Being a Stoic Lawyer
When I started the Stoic Lawyer blog, I didn’t realize how often those two words are used together. Unfortunately for promoting the blog, a Google search for “Stoic lawyer” produces a great number of results that have nothing to do with Stoicism in the classical or philosophical sense:
The search results suggest that being “stoic” is something typical for lawyers, at least in entertainment. But it is the wrong kind of stoic for me, both normatively and descriptively. Those lawyers are all described as being emotionless or capable of seeming so—near robotic protectors and relaters of their client’s goals. That same couldn’t be said for me and I wouldn’t want it to be. I’m a different kind of Stoic lawyer. Instead of striving to be a passionless automaton, I work to determine how the insights and teachings of the classical Stoic philosophers can improve me and my dealings, professionally and personally.
As a starting point, I start with the four qualities Zeno suggested Stoics should cultivate:
- Wisdom – knowledge of what is Good, Bad, or Indifferent
- Courage – wisdom concerned with endurance
- Temperance – wisdom concerned with acquisition
- Justice – wisdom concerned with distribution
I believe that each of those qualities has the power to improve me as a practicing attorney in one way or another. As I strive to become a Wise, Courageous, Temperate, and Just lawyer, I believe I’ll become a better lawyer.
Wisdom – In distinguishing between what is Good, Bad, or Indifferent, I find it helpful to think of Epictetus’ division of things between what is up to us and what is not up to us. As translated by Elizabeth Carter, Arrian recorded that Epictetus said, “Some things are in our control and others not. Things in our control are opinion, pursuit, desire, aversion, and, in a word, whatever are our own actions. Things not in our control are body, property, reputation, command, and, in one word, whatever are not our own actions.” Notice that the first category of things are items where a person’s exercise of the will can lead to virtue (or evil, which is the absence of virtue); the second category of things are all indifferent–they do not aid or harm the search for virtue because they are beyond the power of the will.
This influences my priorities. I think reason dictates that I spend my time focusing on taking the right approach to the first category. As it relates to my profession, the first category includes my composure, treatment of clients, opponents, employees, and third parties, how I maintain the confidences of clients, how I manage my office, and how I act to uphold duties of competence, loyalty, and diligence. By focusing on those things, instead of on things I cannot control, I believe I stand to gain not only virtue and tranquillity, but possibly a number of material “goods”:
- Juries will not be distracted by unprofessionalism,
- opponents and third parties will be more receptive to my arguments and proposals,
- clients will feel well-represented and will be more likely to pay on time and refrain from making disciplinary or malpractice complaints.
- I likely will also develop a network of referral sources and colleagues who feel a genuine connection and respect for me.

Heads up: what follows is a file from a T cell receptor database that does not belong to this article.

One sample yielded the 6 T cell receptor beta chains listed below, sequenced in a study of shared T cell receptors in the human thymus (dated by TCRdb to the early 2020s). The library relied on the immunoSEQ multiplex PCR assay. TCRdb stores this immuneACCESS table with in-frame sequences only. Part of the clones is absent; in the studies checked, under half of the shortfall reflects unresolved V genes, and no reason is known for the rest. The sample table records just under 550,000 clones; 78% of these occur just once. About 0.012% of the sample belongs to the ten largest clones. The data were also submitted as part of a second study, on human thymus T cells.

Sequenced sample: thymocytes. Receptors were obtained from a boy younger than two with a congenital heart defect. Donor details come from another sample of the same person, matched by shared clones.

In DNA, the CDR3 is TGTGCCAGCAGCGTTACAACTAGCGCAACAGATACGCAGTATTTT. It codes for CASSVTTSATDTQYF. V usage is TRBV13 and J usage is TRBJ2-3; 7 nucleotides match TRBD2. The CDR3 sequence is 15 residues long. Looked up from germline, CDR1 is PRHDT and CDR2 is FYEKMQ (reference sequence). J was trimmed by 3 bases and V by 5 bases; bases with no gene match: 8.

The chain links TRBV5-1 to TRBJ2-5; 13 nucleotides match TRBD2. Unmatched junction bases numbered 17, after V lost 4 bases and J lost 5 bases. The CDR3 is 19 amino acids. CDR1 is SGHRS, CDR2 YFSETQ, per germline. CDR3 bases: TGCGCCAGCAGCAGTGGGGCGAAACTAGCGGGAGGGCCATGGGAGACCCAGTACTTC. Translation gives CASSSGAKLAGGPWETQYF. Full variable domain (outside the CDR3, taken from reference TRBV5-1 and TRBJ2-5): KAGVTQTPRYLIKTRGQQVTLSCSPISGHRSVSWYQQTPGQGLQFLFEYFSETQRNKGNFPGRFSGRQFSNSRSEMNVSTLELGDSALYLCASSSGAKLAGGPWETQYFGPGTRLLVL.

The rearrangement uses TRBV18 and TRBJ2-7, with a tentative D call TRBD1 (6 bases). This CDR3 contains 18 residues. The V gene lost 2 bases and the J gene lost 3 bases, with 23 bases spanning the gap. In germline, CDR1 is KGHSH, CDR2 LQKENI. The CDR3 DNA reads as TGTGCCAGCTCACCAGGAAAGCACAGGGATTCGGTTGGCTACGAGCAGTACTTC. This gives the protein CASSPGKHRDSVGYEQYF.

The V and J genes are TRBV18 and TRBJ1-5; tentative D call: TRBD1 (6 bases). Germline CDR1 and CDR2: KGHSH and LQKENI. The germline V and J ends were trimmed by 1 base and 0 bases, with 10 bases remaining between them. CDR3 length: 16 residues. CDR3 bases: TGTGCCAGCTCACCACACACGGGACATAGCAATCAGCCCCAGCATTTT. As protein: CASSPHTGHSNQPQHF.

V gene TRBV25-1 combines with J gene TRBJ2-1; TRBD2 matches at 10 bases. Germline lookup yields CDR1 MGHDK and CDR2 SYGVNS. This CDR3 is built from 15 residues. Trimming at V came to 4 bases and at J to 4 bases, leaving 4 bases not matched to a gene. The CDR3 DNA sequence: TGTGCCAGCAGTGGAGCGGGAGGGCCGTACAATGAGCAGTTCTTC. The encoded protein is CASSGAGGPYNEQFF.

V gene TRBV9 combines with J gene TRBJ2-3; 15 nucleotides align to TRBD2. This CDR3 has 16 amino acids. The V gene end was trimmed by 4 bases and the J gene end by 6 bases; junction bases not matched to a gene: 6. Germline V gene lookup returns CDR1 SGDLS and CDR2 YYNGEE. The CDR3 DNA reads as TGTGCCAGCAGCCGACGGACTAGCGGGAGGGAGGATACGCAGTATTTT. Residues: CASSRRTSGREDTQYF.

- My reputation in the community will be that of a lawyer who does both well and good.
- As an additional benefit, I will not be driven into unprofessional conduct by seeking money or results at the expense of my professional integrity.
Courage — Initially, it is important to notice that Courage starts with Wisdom. That means that the focus remains, at least in part, on identifying and discriminating between the Good, the Bad, and the Indifferent. Courage is the particularization of Wisdom to matters of endurance.
But what does endurance have to do with being a lawyer? The Classical Stoic writers frequently talked about a parade of horrors just around the corner—slavery, oppression by a murderous emperor, death by disease or violence. Most of those risks have been minimized by modernity; even illness, which remains part of the human condition, is less likely to result in death than it was in the days of Marcus Aurelius. But just like Marcus, modern lawyers are worried. They aren’t worried about the Germanic tribesmen on the other side of the river, but about the student loan debt collectors who may call next week. They don’t fear losing a limb or child to illness, but they dread losing their dreams of becoming the lawyer they went to law school to become. Either way, they share the emperor’s feeling of powerlessness.
To summon their Courage, these lawyers need to remind themselves that the circumstances they face now or what they have done in the past cannot be changed. They can only affect the future. As for their present circumstances, lawyers should consider the limits of those circumstances. As Marcus noted (in Marcus Aurelius, Meditations, Book X, Section III.), a person will either survive his circumstances or will not. Stated another way, either a person will endure or she will not. To a Stoic, the mere fact of survival or death from those circumstances is indifferent. Ultimately, survival is not within a person’s control. The key is to remember to exercise Wisdom concerning those circumstances while they persist and concerning the course toward the future.